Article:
Issue 28

Fall 2021

As another year’s end quickly approaches, the poems, stories, and essays that invited us into Issue 28 offered reflections of this contemplative and transitional time. You will find poems deeply invested in exploring memory and those that note the importance of reveling in small, daily delights. You will find prose pieces that depict ways the current pandemic affects our lives as well as pieces that display a sense of hope in the face of loss. With three poetry reviews, Genevieve Hartman connects with Tariq Luthun in her review of the chapbook, How the Water Holds Me, Jose Padua explores self-preservation and renewal in his examination of Michael Simms’s new poetry collection Nightjar, and Sean Norton relates to Bobby Johnston’s debut, The Saint I Ain’t.

All the work included in the issue has a sense of connection—either seeking it, reflecting on it, or celebrating it. We hope you enjoy this issue and celebrate with us.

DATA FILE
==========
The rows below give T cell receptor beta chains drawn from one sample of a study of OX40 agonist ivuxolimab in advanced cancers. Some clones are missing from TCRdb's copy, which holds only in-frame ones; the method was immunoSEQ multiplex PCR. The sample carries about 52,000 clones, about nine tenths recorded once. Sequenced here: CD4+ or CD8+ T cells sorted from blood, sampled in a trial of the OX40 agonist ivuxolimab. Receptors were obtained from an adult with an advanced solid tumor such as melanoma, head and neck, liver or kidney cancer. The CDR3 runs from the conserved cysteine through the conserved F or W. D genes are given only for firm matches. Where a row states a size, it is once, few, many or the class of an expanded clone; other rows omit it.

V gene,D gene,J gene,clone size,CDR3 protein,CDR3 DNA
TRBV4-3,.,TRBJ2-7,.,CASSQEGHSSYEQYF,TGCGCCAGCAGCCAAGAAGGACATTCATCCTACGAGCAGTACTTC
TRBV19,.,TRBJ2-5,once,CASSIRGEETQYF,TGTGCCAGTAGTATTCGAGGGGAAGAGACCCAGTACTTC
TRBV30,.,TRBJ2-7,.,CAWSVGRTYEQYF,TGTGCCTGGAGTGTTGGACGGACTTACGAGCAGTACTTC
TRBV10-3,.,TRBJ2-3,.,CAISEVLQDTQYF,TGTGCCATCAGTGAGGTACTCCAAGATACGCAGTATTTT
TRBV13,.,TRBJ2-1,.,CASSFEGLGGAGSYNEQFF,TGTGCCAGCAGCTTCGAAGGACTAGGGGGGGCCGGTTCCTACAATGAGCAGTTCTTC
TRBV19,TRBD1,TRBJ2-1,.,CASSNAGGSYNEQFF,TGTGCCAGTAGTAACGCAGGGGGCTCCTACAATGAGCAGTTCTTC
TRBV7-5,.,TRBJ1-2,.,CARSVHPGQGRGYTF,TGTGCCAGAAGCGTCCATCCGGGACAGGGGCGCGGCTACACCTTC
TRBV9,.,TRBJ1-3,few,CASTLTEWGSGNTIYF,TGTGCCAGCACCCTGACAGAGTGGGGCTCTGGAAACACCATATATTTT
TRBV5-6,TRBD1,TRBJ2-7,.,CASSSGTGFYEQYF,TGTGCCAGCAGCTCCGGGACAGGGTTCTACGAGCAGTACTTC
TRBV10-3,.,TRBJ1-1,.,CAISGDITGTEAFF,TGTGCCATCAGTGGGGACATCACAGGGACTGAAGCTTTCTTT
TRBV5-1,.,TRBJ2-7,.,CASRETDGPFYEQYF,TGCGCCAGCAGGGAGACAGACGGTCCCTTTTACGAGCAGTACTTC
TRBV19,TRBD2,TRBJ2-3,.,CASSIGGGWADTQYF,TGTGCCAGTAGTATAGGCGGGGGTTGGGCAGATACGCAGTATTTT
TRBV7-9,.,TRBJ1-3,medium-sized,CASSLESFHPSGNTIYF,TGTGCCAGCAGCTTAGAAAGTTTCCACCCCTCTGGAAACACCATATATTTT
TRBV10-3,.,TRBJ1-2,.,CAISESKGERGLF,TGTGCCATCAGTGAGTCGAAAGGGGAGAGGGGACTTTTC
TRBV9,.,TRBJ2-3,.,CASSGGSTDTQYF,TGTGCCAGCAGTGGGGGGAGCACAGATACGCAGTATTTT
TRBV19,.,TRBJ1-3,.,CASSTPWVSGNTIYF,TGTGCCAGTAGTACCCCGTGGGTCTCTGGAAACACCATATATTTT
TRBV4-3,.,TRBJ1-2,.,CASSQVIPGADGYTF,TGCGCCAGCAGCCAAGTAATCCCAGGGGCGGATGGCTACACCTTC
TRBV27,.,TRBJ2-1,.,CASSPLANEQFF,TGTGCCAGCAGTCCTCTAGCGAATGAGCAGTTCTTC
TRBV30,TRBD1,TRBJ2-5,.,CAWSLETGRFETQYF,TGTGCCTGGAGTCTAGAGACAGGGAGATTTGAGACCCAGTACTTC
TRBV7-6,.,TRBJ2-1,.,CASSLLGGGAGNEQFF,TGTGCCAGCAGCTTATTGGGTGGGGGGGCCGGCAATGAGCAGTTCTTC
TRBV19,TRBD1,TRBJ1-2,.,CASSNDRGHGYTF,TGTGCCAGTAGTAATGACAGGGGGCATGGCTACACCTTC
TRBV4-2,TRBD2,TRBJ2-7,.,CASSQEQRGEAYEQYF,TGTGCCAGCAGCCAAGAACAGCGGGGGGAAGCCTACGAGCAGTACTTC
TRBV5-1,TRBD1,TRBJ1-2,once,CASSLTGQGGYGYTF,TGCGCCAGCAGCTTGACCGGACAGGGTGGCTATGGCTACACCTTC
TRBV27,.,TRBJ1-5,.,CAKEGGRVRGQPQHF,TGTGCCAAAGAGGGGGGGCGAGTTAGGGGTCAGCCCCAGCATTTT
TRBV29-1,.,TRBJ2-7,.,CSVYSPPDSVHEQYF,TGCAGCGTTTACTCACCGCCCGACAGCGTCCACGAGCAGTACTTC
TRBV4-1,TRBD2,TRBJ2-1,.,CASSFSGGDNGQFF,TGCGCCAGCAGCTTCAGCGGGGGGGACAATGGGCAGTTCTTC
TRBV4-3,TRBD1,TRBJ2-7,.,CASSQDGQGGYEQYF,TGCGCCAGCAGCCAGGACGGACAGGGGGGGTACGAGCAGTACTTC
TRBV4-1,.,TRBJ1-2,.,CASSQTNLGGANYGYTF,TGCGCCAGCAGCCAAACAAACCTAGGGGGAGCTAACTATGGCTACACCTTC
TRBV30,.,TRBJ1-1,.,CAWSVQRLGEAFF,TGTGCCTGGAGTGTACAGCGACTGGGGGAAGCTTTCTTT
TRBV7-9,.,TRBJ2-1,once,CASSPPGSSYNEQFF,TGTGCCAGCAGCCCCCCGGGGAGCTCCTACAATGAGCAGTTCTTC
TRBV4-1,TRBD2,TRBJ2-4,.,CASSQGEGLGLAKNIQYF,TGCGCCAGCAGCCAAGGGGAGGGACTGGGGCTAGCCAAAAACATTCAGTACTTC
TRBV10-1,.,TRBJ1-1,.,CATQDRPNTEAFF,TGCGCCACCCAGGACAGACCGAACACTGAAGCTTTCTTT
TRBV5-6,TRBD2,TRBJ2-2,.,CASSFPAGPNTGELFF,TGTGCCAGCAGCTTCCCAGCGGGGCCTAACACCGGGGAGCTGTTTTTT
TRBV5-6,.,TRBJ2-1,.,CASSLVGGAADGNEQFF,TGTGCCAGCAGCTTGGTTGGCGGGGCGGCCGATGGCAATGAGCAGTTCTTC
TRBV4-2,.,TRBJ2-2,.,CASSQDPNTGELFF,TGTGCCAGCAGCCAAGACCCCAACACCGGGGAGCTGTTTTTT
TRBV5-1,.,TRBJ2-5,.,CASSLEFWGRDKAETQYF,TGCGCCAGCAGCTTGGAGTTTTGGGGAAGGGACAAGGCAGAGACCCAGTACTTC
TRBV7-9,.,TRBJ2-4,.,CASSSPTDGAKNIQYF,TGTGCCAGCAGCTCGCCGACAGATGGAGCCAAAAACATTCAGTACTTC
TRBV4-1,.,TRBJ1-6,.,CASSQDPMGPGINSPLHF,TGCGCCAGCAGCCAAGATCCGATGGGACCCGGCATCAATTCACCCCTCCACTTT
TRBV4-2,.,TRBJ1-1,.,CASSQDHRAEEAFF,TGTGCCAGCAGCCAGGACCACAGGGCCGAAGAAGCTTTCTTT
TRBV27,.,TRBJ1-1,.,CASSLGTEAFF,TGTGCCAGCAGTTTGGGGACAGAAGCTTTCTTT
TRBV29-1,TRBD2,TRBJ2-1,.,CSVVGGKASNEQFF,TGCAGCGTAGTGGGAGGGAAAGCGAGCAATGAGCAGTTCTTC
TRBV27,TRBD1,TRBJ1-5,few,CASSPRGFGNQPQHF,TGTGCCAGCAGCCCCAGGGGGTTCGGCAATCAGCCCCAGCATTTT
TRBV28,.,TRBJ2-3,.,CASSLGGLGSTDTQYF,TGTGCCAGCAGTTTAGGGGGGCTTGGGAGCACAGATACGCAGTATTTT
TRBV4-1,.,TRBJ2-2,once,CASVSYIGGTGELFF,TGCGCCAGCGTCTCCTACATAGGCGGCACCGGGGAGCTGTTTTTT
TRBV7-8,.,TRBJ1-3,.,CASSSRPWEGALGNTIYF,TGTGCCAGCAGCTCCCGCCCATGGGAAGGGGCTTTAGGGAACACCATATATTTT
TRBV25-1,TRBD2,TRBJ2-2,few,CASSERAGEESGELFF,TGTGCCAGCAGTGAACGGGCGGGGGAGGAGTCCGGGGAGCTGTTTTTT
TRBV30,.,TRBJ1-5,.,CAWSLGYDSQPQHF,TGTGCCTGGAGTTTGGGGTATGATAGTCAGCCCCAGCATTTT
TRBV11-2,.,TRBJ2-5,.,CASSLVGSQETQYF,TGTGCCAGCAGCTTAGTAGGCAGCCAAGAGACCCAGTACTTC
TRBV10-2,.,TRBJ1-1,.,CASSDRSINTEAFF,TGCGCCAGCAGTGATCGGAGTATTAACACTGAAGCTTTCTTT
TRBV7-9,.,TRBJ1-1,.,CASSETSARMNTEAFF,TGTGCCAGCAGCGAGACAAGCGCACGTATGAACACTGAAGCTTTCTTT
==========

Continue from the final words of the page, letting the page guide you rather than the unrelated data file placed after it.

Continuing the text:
Featured Content from Issue 28

Issue 28 | Fall 2021


By | Poetry

We taste transparent flames, the spices and fruits for which we have no names. Savor the bitterness of ausencia while we sever wrists. 

Issue 28 | Fall 2021


By | Poetry

The berries remembered, though. And, how far away from them we had  to go to not live the captive life, our mere existence a sin.
Author Photo of Genevieve Hartman

Issue 28 | Fall 2021

Long Enough to Grieve: A Review of Tariq Luthun’s How the Water Holds Me

By | Book Review

Genevieve Hartman reviews How the Water Holds Me by Tariq Luthun

Issue 28 | Fall 2021

In the Cloud

By | Nonfiction

During the Pandemic, I’ve been locked down only a little more firmly than I had been living my sequestered, solitary life before.